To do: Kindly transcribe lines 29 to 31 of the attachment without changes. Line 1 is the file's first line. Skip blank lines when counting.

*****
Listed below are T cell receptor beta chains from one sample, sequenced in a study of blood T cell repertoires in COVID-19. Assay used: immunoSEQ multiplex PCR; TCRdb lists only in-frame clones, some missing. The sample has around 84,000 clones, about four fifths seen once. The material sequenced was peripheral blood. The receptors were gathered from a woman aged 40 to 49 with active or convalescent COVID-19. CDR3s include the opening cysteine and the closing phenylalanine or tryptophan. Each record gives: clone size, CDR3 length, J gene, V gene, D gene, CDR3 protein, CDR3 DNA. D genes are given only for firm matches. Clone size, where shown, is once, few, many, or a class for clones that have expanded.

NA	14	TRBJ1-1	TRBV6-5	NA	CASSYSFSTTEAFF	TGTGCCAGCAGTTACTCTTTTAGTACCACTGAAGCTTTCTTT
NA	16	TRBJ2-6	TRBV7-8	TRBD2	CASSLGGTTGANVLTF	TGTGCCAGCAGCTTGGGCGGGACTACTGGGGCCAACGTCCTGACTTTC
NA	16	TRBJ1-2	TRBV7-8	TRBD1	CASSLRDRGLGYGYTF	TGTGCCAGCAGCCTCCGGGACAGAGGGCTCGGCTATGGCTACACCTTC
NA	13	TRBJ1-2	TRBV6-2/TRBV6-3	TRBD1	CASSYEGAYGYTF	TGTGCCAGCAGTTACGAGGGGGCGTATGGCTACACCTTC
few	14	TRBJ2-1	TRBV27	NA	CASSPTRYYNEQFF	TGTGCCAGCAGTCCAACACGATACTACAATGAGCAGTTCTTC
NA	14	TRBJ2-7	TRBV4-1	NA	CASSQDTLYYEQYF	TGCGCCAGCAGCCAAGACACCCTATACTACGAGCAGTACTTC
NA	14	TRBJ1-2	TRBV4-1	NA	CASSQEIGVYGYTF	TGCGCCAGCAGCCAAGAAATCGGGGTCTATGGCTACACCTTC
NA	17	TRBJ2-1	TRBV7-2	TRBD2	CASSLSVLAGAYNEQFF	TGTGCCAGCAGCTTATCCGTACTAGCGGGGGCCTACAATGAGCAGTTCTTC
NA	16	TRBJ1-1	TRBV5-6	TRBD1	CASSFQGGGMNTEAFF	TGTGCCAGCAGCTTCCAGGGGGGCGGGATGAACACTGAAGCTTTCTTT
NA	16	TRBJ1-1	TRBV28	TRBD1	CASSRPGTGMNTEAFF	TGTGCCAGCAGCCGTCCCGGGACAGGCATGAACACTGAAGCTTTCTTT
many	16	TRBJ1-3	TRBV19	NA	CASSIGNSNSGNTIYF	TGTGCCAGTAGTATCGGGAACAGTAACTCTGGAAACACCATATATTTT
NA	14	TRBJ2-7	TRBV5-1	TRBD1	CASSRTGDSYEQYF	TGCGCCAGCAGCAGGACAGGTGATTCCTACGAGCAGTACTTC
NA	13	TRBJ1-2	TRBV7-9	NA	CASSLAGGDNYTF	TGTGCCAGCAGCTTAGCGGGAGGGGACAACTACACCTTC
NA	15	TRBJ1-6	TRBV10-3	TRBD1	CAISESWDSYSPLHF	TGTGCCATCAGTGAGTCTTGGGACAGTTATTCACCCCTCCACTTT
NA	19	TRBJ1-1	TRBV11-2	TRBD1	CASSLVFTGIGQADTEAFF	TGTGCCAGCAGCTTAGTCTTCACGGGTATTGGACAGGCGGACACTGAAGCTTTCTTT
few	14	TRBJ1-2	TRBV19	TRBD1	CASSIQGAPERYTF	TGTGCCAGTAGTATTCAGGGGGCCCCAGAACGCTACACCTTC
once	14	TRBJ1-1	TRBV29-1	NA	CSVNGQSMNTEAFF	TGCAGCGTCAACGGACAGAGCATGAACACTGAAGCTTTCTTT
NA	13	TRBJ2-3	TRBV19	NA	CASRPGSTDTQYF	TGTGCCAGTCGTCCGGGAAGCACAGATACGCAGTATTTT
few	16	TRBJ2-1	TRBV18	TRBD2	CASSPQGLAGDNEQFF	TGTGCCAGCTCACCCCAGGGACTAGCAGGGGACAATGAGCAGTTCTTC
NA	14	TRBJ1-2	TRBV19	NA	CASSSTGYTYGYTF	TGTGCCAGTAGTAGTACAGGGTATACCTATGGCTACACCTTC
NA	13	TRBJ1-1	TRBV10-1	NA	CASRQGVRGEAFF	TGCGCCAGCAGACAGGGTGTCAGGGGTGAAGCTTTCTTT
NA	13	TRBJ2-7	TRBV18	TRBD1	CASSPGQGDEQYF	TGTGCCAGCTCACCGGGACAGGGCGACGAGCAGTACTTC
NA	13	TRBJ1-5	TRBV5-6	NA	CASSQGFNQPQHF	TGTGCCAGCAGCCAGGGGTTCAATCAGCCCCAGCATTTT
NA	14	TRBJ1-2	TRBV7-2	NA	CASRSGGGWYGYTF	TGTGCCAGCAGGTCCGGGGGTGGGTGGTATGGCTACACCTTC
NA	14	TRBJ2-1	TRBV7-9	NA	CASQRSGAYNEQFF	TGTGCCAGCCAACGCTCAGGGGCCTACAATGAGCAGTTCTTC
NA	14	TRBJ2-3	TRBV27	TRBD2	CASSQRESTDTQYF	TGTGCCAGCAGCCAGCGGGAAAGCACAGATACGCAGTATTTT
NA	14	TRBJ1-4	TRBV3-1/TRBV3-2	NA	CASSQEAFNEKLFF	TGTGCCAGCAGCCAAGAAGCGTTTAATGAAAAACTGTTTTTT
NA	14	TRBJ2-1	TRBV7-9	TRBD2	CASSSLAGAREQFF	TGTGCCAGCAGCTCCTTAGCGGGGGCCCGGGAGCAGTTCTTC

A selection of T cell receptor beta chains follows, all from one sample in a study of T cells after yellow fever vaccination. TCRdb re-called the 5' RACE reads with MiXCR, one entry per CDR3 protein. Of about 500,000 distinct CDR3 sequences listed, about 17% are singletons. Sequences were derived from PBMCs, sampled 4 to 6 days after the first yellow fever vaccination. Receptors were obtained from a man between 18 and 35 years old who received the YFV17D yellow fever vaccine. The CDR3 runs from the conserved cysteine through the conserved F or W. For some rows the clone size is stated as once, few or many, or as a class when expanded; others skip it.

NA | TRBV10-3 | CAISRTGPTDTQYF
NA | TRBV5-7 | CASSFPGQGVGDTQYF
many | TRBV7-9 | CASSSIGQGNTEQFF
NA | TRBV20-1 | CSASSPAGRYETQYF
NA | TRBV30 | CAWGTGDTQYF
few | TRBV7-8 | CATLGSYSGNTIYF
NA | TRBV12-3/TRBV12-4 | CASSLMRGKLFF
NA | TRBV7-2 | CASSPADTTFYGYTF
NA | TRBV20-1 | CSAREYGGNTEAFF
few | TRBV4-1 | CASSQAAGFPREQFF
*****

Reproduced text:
NA	14	TRBJ2-1	TRBV7-9	TRBD2	CASSSLAGAREQFF	TGTGCCAGCAGCTCCTTAGCGGGGGCCCGGGAGCAGTTCTTC

A selection of T cell receptor beta chains follows, all from one sample in a study of T cells after yellow fever vaccination. TCRdb re-called the 5' RACE reads with MiXCR, one entry per CDR3 protein. Of about 500,000 distinct CDR3 sequences listed, about 17% are singletons. Sequences were derived from PBMCs, sampled 4 to 6 days after the first yellow fever vaccination. Receptors were obtained from a man between 18 and 35 years old who received the YFV17D yellow fever vaccine. The CDR3 runs from the conserved cysteine through the conserved F or W. For some rows the clone size is stated as once, few or many, or as a class when expanded; others skip it.

NA | TRBV10-3 | CAISRTGPTDTQYF